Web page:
Written by admin on Jan 20th, 2015 in FY 2009 | Comments Off on FY 2009

FY 2009

17. Prof. Kim will speak to the Center for Research and Education in Optical Sciences and Applications at Delaware State University on December 3rd. His talk is entitled “Bacterial Microfluidics and Nanofluidics for Microbiorobotics and Single Molecule Analysis “. (December 2009)

16. Hosted by the Laurence A. Baiada Center for Enterpreneurship in Technology, the Drexel Green Initiative and the Great Works Symposium, Dheeraj Roy and Kevin Freedman entered the competition with the idea that a novel scientific device would contribute to the nationalwide green initiative. “Carbon Nanotube Filter to Reduce Greenhouse Effect,” won the 2nd place overall and a cash prize of $400 (November 2009)

15. Prof. Kim chaired the Microfluidics Symposium: Fluid Engineering in Micro- and Nanosystems at the 2009 ASME IMECE meeting, which covered the latest developments in uses of fluid mechanics for the design and optimization of micro-devices for mechanical, chemical and biological applications and devices in research and industry (November 2009)

14. Matt Federici has been selected as a 2009-10 recipeint of the Department of Education GAANN Fellowship. Dr. Kim (with Drs. Lowman and Zavaliangos) was contributed to the GAANN award ($653,280) from DoEd, entitled “GAANN: Engineering for Pharmaceutical Applications”. The three-year grant is a need-based fellowship that funds Ph.D. students who will receive exceptional training in research and education in the field of engineering for pharmaceutical applications. Congratulations! (September 2009)

13.Rafael Mulero has been selected as a 2009 recipient of the Koerner Family Fellowship, which was established to encourage and mentor Ph.D. students to pursue a career in academia. Congratulations! (September 2009)

12. Ed Steager has successfully done his PhD defense, entitled “Actuation and Control of Microfabricated Structures Using Flagellated Bacteria.” He will join Prof. Vijay Kumar’s group for his postdoctoral fellowship to further study microbiorobotics. Contratulations, Dr. Steager!!! (September 2009)

11. Matthew Federici is the 2009 Submeta Open Notebook Secience Challenge Award winner. Matt has applied an NMR technique to measure solubility See his experments here. (July 2009)

10. The IGERT selection committee at Drexel University has decided to award Kevin Freedman NSF-IGERT fellowship. Congratulations! (June 2009)

9. Prof. MinJun Kim will present as a keynote speaker at the 2009 International Symposium on Nature-Inspired Technology in Jeju, Korea. His talk is entitled “Microbiorobotics for Locomotion and Manipulation at Low Reynolds Number,” in which a new class of synthetic bacteria will be introduced for drug delivery. (May 2009)

8. Our article, “Galvanotactic and phototactic control of Tetrahymena pyriformis as a microfluidic workhorse,” published in Applied Physics Letters 94, 163901 (2009), has been selected for the May 1, 2009 issue of Virtual Journal of Biological Physics Research.  The Virtual Journal, which is published by the American Physical Society and the American Institute of Physics in cooperation with numerous other societies and publishers, is an edited compilation of links to articles from participating publishers, covering a focused area of frontier research. (May 2009)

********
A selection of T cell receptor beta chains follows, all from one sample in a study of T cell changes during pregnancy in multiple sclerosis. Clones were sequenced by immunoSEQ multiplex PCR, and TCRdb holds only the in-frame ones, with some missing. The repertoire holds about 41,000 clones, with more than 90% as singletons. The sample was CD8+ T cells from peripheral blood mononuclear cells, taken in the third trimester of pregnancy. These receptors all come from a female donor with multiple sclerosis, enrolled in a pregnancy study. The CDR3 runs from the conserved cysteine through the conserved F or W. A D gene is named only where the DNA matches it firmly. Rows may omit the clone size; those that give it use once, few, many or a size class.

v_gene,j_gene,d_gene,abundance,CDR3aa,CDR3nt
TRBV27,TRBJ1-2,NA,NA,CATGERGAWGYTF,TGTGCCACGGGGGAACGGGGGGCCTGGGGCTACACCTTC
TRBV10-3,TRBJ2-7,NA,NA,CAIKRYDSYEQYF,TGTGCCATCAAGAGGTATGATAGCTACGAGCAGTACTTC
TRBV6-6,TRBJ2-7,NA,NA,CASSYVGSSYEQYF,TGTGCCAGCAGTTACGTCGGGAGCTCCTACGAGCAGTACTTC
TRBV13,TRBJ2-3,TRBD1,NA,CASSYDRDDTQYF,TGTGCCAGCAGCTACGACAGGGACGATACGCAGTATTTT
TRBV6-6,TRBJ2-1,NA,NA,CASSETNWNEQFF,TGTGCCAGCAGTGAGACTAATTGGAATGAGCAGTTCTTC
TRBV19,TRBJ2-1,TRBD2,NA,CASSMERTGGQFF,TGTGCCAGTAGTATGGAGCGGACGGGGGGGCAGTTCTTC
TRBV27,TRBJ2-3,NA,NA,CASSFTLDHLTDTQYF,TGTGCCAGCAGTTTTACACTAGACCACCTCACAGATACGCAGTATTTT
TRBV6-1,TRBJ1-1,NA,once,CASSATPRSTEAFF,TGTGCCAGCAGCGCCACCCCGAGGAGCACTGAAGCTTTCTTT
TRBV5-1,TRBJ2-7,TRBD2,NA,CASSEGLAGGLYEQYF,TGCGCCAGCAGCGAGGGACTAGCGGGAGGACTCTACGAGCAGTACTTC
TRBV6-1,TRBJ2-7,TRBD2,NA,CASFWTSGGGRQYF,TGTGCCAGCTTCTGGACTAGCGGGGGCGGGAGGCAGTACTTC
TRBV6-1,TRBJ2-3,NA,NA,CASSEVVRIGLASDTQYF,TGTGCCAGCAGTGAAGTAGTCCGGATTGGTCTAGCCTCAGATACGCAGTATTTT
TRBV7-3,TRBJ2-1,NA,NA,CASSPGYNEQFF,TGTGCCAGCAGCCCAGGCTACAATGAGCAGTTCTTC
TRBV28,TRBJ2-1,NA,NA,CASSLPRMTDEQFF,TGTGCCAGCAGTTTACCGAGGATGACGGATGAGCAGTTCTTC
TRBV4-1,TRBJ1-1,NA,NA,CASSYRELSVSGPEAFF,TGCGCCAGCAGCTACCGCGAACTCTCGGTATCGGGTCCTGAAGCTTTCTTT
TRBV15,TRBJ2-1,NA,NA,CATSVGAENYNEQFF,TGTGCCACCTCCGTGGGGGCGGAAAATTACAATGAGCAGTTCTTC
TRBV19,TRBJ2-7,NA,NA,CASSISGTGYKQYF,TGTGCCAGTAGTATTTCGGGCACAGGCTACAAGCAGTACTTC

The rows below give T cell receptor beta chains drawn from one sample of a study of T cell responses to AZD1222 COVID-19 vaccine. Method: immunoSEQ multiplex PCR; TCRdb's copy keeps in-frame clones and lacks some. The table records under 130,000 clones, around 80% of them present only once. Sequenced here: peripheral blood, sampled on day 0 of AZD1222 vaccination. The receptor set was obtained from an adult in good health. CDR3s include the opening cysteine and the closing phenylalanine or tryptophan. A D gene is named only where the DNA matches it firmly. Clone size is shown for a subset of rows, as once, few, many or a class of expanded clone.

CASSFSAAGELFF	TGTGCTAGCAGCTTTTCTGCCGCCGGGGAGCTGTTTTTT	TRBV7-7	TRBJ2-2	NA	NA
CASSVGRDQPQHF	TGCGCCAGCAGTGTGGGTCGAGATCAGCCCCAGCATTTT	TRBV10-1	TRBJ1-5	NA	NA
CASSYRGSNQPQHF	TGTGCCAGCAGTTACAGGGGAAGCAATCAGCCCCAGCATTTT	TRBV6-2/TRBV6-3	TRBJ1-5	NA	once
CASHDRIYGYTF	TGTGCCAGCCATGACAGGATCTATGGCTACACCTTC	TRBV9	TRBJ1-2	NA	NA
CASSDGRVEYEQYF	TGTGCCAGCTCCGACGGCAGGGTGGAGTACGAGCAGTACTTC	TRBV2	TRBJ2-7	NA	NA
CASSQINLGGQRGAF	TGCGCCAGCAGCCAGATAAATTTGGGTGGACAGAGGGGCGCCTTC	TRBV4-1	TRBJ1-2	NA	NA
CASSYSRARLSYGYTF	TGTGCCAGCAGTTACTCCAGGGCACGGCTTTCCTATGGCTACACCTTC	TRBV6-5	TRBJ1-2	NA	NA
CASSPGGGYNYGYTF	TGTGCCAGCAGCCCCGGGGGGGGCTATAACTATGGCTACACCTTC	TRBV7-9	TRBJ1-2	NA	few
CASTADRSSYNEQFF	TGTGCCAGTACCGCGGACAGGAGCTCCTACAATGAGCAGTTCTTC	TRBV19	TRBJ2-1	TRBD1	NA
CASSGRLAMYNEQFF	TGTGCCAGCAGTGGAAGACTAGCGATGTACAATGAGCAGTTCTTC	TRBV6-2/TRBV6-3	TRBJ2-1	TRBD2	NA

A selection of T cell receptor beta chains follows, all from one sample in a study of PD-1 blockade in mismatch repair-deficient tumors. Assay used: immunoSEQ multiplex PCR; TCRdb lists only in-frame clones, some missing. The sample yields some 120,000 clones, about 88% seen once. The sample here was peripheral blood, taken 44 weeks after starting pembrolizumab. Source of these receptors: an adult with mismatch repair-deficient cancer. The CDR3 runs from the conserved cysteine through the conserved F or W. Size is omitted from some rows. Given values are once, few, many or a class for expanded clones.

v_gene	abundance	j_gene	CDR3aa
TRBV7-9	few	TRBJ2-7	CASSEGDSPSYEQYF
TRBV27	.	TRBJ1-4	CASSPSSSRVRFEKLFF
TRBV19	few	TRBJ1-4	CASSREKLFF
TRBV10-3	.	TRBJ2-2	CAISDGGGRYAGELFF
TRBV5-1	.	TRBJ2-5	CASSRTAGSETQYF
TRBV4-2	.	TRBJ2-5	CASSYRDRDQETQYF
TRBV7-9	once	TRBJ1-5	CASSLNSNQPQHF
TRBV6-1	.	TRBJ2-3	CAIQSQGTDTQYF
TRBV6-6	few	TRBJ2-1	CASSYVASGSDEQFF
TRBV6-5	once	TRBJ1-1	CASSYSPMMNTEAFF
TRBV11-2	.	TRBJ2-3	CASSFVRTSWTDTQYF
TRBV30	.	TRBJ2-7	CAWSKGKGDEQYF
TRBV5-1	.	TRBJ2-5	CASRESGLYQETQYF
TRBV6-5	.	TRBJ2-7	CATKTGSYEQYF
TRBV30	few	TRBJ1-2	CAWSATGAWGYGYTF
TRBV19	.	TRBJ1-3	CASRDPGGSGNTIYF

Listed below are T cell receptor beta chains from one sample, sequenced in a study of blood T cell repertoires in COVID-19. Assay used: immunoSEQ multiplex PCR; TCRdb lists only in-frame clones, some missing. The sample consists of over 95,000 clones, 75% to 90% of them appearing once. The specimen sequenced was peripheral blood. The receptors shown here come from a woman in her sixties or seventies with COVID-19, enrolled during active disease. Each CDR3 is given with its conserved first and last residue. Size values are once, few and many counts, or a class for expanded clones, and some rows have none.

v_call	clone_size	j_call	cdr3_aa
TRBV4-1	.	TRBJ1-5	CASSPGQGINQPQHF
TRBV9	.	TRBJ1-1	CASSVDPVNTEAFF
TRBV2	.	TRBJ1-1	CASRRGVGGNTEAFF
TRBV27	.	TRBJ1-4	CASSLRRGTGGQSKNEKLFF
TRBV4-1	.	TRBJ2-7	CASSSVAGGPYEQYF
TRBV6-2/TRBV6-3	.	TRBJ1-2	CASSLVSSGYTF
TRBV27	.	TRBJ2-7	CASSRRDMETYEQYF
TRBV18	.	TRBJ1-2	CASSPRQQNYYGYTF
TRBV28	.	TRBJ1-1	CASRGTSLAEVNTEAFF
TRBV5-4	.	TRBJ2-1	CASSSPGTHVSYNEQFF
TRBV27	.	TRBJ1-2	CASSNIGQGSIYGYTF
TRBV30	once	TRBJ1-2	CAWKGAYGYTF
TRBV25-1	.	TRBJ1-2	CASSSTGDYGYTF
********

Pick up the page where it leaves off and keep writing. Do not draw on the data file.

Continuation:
7. Bill Hesse has received the prestigious NSF Graduate Research Fellowship for his PhD research program. Congratulations! (April 2009)

6. The prestigious National Defense Science & Engineering Graduate Fellowship has been given to Bill Hesse for his advanced research. (April 2009)

5. Prof. MinJun Kim’s international team (with Dr. Josh Edel, Imperial College London, UK and Dr. Per Jemth, Uppsala University, Sweden) has received the prestigious Human Frontier Science Program Young Investigator Award for his project entitled, “High Resolution Folding/Binding Kinetics of Single Protein Molecules within Nanofluidic Structures.” The HFSP Young Investigator Grants support international teams of scientists who are focusing on fundamental issues in the life science by combining expertise from different disciplines. Only 9 teams among 600 proposals have made it this year. The objective of the project is to define a new single-molecule nanoanalytical technology which will enable the efficient detection of non-covalent molecular interactions with microsecond resolution in order to answer fundamental questions about these proteins, for example, what comes first, folding or binding? The budget of the HFSP Young Investigator Award program is $1.05M for 3 years. (March 2009)

4. Micrographs taken by Bill Hesse have been recognized in the CRF (Centralized Research Facilities) Competition for Best Image. Five black and white micrographs will be colorized and displayed on the CRF website. (March 2009)

3. Bill Hesse has been awarded the Undergraduate Research Award from the College of Engineering for his work on biologicall inspired microrobots for drug delivery applications. One undergraduate from each department in the College of Engineering is chosen to receive the award for their excellence in research. (February 2009)

2. Through the NSF REU program, Rafael Mulero and Yaminah Watshon (Cheyney University of Pennsylvania) are going to present their findings in the 23rd National Conference on Undergraduate Research. The paper is entitled “Investigation into the use of chemically modified solid-state sub-micropores for biomolecular assembly” (February 2009)

1. Prof. MinJun Kim has organized a workshop for “Single Molecule Biophysics World Networking” (Feb 16-17), in which world-recognized scientists in the field of bionanotechnology will talk about their ongoing research topics at Drexel University. (January 2009)